Good morning. Is it just me, or does every day now feel like a week?
Today's word count is 1,338, or a 5-minute read.
Illustration: Aïda Amer/Axios
President Trump is eager to ease off of stringent coronavirus mitigation steps "soon," he said yesterday, but that would have a calamitous impact on Americans' health — and it's not clear how much it would help the economy, either.
Why it matters: For now, the only way to avoid large numbers of deaths is to keep people away from each other to stop the virus' spread. And as long as the coronavirus is spreading, it’s likely to hurt the economy.
Driving the news: "This is a medical problem. We are not going to let it turn into a long-lasting financial problem," Trump said in a press conference yesterday.
Between the lines: Missing from Trump’s rhetoric is any real acknowledgement that the situation is going to get worse in the near term.
"A policy of returning people to work too soon should be called the 'let old people die already’ policy," a former Trump administration official told me.
The big picture: The number of confirmed U.S. cases is still rising at an alarming rate — and that's not counting the thousands who have it but are unable to get tested.
Reality check: The choice between saving lives and saving the economy may not even be a real one.
The response to the coronavirus outbreak is increasingly taxing Americans' mental and emotional health, according to the second installment of our Axios-Ipsos Coronavirus Index.
By the numbers: Last week, just 29% of the people we surveyed said their emotional well-being had gotten worse lately, Axios' Sam Baker writes.
Between the lines: This change was particularly evident among people who said they've had to start working from home, and our survey showed a sharp uptick in the number of Americans who have started undertaking various social-distancing measures.
Washington state, West Virginia, Indiana, Oregon and Michigan on Monday issued statewide stay-at-home orders to curb the spread of the coronavirus.
A procedural vote on Senate Republicans' $1.8 trillion Phase 3 stimulus package failed on Monday for the second time in less than 24 hours.
"A man has died and his wife is under critical care after the couple, both in their 60s, ingested chloroquine phosphate," one of the anti-malaria drugs that President Trump has mentioned in recent days, according to Banner Health, the hospital system that treated both patients.
Gov. Gina Raimondo of Rhode Island issued an executive order Monday to push back the state's presidential primary from April 28 to June 2 due to concerns surrounding the coronavirus outbreak.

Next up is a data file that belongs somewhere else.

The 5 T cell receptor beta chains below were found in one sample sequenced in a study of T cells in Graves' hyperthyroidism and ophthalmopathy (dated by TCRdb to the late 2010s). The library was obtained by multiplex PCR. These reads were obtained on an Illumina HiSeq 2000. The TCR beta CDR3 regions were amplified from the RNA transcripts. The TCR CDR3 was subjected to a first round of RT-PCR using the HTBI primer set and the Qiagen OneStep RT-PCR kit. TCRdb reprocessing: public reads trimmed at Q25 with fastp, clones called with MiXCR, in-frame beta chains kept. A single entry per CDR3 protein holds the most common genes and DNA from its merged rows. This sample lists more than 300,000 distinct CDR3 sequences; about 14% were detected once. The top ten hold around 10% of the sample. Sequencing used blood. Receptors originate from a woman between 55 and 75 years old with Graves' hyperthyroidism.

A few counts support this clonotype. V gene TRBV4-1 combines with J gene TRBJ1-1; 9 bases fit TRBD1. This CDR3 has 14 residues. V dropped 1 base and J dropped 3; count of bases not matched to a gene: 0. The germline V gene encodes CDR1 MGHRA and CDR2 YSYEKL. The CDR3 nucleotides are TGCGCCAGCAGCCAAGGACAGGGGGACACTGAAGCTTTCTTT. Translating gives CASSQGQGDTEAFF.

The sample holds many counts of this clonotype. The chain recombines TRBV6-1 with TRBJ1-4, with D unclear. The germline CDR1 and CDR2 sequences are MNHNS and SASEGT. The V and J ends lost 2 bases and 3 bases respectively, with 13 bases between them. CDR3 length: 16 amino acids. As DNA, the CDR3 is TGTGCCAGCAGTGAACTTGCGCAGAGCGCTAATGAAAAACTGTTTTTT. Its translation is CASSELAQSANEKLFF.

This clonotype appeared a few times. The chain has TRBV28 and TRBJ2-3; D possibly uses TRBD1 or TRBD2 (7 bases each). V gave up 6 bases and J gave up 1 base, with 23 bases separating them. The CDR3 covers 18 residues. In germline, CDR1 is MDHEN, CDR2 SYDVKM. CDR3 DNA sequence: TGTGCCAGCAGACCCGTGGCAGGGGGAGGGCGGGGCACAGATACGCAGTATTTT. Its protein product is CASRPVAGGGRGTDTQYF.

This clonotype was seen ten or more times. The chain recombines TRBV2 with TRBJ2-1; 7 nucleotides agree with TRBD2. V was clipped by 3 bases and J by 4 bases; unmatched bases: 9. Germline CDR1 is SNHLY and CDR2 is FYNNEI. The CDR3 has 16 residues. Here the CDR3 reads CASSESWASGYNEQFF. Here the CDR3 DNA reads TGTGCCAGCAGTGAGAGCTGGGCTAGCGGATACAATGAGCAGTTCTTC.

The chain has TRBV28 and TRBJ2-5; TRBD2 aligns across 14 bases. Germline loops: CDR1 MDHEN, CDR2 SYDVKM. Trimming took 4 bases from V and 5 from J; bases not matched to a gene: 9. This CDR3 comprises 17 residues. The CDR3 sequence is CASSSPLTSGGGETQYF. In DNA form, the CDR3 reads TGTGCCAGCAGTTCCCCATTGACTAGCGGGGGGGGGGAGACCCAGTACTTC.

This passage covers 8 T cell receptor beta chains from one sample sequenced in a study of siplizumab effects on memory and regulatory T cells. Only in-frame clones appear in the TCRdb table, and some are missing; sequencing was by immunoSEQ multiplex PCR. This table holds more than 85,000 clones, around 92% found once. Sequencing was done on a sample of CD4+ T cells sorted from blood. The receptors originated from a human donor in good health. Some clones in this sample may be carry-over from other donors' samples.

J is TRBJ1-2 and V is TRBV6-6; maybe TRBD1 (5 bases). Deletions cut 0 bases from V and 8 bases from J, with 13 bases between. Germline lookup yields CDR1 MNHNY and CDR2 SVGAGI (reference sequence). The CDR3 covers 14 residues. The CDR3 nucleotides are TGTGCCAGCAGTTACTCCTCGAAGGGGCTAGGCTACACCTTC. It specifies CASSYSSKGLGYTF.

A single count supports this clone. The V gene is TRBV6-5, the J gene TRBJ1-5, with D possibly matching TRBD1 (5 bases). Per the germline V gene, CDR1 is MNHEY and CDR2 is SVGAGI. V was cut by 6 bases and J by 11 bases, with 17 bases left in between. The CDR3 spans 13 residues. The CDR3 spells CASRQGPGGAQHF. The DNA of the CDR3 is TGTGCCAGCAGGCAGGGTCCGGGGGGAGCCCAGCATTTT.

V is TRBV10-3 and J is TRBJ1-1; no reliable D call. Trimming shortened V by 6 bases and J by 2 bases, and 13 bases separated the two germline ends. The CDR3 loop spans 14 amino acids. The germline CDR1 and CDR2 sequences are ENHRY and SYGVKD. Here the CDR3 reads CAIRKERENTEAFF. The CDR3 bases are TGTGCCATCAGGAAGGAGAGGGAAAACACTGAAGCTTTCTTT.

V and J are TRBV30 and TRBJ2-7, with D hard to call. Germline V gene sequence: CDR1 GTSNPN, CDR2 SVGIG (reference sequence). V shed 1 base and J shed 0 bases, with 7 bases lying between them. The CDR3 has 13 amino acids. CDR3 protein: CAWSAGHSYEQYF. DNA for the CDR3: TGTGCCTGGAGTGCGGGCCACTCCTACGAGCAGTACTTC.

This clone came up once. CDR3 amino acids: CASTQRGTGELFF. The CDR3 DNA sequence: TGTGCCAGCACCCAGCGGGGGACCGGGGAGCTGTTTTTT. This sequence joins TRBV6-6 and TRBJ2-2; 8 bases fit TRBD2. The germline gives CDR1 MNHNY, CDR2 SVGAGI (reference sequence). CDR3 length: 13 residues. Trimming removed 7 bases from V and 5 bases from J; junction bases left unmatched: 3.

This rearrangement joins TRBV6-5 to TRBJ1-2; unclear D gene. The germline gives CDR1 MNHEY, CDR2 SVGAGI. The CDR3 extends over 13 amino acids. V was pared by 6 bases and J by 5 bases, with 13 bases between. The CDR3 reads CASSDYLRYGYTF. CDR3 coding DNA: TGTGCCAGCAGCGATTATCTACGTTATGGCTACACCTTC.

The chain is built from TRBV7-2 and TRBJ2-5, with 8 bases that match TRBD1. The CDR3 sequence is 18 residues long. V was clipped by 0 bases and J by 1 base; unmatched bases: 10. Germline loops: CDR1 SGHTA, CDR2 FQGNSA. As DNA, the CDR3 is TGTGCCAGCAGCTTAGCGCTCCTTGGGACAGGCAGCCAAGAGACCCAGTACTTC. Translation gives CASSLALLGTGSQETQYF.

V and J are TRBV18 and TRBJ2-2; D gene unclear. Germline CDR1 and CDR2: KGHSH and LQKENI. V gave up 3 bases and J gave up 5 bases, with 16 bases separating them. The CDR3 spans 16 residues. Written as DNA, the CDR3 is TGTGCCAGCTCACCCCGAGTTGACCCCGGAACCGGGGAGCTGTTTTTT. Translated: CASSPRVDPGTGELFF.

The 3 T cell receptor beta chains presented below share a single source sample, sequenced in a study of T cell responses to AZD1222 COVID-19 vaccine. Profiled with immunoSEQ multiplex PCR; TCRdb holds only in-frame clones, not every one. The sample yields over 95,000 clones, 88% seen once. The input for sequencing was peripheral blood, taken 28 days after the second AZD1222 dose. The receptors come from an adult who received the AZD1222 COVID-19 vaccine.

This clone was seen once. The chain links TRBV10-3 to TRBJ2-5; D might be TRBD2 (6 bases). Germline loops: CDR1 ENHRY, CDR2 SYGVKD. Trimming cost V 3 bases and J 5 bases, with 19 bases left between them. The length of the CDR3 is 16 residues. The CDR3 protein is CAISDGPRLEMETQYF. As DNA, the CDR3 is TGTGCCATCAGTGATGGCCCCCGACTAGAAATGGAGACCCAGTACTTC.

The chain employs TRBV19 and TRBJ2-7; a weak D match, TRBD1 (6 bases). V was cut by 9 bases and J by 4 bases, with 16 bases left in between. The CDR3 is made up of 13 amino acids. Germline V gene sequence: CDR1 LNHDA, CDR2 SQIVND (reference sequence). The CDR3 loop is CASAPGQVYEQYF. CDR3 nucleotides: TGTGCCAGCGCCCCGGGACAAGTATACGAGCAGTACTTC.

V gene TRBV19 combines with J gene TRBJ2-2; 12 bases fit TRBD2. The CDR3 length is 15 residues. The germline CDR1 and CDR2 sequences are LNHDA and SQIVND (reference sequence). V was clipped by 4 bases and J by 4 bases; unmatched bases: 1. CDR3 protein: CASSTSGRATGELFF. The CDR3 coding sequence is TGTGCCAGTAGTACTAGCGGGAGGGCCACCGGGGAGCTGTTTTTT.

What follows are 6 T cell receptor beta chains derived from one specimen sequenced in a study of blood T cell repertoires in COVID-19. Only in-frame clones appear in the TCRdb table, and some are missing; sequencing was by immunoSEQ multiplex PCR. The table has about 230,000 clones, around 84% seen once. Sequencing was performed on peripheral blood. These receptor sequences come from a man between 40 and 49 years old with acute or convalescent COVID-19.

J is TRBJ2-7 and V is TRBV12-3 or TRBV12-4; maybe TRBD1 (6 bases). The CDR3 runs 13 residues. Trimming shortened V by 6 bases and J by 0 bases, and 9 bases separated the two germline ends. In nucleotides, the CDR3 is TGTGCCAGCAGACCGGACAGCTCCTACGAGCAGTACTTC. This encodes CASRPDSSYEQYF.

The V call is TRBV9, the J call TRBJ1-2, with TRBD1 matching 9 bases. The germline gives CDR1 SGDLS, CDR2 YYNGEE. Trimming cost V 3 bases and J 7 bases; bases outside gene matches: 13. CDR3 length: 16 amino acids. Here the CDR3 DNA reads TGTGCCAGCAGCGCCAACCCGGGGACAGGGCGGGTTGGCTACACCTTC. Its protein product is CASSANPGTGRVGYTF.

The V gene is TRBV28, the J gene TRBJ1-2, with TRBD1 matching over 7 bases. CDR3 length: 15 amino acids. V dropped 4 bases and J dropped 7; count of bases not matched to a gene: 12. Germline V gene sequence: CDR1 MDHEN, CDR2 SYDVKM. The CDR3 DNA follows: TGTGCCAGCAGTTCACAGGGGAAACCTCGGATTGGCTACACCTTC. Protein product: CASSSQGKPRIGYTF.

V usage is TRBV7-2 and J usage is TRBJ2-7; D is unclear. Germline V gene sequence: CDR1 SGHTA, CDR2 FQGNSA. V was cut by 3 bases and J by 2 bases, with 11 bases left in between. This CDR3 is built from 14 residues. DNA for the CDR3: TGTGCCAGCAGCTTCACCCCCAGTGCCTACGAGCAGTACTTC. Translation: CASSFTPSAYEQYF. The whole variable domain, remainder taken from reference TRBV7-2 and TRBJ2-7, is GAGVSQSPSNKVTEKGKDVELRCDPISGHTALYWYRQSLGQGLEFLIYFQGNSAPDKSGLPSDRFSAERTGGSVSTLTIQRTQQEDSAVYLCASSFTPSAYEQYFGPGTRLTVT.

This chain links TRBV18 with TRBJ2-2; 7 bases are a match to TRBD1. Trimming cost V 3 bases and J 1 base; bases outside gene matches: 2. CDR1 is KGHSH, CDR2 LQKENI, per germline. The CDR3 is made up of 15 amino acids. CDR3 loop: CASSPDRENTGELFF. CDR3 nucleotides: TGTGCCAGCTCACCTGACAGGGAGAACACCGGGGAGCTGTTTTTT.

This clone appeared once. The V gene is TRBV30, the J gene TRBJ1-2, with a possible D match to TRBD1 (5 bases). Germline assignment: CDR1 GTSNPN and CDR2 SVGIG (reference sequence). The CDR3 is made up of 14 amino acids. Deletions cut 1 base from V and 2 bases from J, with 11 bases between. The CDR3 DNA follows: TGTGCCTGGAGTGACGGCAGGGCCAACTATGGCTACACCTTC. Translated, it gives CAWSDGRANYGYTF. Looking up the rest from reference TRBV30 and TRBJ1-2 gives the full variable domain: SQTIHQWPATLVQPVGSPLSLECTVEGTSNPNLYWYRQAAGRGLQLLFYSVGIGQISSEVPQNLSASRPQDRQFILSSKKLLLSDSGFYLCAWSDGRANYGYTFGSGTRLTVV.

The U.S. Food and Drug Administration on Monday temporarily relaxed certain policy guidelines that could allow manufacturers to produce more ventilators.
Sen. Lindsey Graham (R-S.C.) tweeted Monday that he is basing his decisions for coronavirus policy on information from "healthcare professionals like Dr. Fauci and others, not political punditry."
Sen. Amy Klobuchar (D-Minn.) announced Monday that her husband, John Bessler, tested positive for the coronavirus and has been hospitalized.
Italy recorded 602 deaths on Monday from the coronavirus — a staggering total that could nonetheless be some cause for hope because it's the second day of decline from Saturday's high of 793, Axios' Dave Lawler reports.
In the coming months, the decisions world leaders make — and their ability to communicate them effectively — could determine whether millions live or die, and whether the global economy stays afloat, Dave writes.
German Chancellor Angela Merkel has tested negative for COVID-19, her spokesperson said Monday, per AP.
The International Olympic Committee acknowledged for the first time Sunday that it may have to postpone the 2020 Tokyo Games — an outcome that once felt impossible but now, amid mounting external pressure, feels inevitable.
Health care workers and scientists have been sending in hundreds of suggestions, through the Journal of the American Medical Association, for how hospitals and clinicians can conserve their supplies of masks and other protective gear.
Why it matters: Hospitals are either out of these supplies already or will be soon enough, so crowdsourcing ideas of how to stem the shortages could save lives.
A few ideas stuck out to Axios' Bob Herman:
In just four days, General Motors fast-tracked a plan to help a stretched medical device company build 200,000 badly needed ventilators to treat coronavirus patients, Axios' Joann Muller reports.
Why it matters: It's not only a symbol of GM's significant industrial might 11 years after a government-brokered bankruptcy. It also shows how President Trump is squeezing American businesses to act.
What's happening: GM worked "around the clock" over the weekend to secure suppliers for the parts needed to help Ventec Life Systems dramatically boost ventilator output, the automaker said Monday.
Yes, but: A company can't build a car — or a ventilator — unless it has all the parts.
Illustration: Sarah Grillo/Axios
Lobbyists are racing to grab a piece of the stimulus package lawmakers are still trying to hammer out on Capitol Hill, Bob writes.
The intrigue: The chance for federal bailouts has motivated small players to make bigger investments, and some nontraditional parties are spending their first lobbying dollars.
Thanks again to those who send these in!